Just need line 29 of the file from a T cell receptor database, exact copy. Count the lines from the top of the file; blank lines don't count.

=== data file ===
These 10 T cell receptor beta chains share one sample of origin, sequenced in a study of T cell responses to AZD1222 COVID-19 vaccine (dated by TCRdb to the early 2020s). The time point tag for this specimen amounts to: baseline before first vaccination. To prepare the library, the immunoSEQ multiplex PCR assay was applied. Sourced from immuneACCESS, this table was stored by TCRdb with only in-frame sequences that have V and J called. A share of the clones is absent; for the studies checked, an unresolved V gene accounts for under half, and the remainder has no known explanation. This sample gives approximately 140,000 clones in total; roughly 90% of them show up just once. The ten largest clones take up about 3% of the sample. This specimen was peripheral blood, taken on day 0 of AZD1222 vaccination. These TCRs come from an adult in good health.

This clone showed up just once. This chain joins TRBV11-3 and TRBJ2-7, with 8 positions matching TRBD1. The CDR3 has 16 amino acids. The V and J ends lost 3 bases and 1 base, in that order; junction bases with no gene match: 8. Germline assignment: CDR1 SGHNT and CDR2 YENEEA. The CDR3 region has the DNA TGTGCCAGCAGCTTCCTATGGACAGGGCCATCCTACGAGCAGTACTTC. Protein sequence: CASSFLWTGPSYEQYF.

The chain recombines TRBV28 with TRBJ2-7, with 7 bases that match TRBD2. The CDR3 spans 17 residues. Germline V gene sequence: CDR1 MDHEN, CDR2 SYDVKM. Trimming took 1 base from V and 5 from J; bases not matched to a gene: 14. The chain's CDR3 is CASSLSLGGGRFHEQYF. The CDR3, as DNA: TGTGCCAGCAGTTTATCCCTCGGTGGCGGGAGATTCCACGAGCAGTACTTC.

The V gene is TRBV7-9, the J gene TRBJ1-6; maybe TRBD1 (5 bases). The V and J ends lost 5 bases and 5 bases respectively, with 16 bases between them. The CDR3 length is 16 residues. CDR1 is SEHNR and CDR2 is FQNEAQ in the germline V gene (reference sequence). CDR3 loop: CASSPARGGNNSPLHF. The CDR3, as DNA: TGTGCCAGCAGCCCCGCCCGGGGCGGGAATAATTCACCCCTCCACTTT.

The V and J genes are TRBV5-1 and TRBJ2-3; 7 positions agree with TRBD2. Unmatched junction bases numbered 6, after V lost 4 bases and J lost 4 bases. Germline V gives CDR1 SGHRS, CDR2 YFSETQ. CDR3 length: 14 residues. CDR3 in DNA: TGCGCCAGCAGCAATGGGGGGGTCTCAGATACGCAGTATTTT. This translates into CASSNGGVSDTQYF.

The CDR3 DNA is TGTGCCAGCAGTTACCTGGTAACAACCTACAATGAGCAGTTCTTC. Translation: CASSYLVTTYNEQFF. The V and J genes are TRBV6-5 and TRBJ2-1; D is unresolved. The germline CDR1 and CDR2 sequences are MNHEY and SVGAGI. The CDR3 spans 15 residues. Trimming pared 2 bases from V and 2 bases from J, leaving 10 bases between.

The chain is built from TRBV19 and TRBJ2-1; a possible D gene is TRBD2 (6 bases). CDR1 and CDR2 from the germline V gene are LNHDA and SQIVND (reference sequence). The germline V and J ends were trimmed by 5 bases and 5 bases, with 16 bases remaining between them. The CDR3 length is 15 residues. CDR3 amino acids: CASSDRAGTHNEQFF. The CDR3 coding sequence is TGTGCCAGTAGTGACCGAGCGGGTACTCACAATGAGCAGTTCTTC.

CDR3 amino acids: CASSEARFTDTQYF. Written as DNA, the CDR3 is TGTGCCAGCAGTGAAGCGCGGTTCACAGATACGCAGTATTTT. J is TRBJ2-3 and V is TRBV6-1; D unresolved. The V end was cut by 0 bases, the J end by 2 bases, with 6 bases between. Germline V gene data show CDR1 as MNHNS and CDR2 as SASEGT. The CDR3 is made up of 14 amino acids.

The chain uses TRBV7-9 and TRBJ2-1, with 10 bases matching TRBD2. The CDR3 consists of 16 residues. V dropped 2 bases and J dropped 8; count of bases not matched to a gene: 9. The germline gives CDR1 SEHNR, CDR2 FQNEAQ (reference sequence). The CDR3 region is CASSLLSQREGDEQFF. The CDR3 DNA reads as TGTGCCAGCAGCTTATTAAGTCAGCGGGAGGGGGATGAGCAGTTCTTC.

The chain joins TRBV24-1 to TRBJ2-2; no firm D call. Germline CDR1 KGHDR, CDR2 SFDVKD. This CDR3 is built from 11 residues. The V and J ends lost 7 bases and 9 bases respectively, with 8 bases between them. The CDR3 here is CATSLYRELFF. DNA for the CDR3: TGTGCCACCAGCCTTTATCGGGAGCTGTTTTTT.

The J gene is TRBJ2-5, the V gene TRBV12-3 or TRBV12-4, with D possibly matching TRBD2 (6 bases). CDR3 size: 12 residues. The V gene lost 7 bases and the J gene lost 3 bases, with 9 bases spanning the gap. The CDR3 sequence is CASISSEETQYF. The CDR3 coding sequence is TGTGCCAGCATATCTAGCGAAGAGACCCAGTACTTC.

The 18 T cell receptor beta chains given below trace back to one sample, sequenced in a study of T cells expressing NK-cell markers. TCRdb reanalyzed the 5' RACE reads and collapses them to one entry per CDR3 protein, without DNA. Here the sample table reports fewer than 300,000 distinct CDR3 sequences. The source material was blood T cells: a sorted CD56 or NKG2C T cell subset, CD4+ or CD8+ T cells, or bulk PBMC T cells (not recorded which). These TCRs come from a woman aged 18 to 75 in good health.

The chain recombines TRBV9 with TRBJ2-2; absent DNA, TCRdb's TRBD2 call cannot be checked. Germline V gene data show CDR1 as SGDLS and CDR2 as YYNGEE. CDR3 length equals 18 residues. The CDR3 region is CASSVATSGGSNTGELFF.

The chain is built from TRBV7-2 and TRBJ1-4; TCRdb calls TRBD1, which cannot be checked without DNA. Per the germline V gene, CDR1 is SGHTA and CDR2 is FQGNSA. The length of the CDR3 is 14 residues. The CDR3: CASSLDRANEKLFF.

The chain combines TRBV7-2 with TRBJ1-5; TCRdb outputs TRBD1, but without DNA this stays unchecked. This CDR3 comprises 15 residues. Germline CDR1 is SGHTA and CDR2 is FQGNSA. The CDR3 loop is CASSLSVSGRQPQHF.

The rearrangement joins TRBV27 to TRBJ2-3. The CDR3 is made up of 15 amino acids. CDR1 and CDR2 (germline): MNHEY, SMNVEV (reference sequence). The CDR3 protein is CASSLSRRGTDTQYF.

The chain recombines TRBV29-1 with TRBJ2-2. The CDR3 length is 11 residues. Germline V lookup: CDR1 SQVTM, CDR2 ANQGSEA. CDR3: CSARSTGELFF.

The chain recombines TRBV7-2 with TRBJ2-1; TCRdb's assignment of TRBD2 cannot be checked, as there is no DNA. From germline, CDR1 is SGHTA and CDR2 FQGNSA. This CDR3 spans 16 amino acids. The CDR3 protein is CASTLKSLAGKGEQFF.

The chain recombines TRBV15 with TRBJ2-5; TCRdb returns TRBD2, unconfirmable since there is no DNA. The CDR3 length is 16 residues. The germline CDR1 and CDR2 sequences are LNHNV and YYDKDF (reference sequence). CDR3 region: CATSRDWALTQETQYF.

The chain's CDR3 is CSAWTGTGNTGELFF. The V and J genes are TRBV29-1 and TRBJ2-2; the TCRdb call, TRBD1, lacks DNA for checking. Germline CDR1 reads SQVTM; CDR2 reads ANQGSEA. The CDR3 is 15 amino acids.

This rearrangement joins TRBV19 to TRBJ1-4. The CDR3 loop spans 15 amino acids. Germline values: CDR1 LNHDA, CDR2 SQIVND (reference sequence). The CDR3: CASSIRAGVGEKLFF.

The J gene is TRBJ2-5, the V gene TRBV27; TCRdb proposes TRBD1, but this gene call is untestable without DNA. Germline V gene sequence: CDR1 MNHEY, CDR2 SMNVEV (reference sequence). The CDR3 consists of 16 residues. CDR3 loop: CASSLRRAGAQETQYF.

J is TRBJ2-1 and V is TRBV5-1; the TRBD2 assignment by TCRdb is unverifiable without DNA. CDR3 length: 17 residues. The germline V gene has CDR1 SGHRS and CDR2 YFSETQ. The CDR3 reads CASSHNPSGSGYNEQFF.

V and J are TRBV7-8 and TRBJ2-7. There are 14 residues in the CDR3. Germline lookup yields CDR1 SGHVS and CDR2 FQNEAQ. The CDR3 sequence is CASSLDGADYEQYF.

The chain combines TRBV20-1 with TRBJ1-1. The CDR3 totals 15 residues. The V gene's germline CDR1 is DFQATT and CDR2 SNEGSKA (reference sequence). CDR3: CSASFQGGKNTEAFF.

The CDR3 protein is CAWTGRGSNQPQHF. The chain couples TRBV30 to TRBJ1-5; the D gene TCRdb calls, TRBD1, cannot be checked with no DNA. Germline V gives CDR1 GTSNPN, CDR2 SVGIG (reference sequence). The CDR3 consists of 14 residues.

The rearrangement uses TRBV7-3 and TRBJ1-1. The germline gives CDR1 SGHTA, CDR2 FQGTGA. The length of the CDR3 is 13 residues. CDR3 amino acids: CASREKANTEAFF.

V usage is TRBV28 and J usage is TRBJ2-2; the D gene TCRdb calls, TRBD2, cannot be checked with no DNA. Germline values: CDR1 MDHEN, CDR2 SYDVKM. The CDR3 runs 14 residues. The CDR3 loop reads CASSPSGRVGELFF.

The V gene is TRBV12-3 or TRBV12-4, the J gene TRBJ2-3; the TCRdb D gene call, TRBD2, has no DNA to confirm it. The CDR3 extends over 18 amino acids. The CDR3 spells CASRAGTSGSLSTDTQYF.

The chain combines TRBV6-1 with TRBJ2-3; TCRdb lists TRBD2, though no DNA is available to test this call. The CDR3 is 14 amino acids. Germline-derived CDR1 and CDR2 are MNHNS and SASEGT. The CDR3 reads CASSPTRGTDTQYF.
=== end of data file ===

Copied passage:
The V gene is TRBV12-3 or TRBV12-4, the J gene TRBJ2-3; the TCRdb D gene call, TRBD2, has no DNA to confirm it. The CDR3 extends over 18 amino acids. The CDR3 spells CASRAGTSGSLSTDTQYF.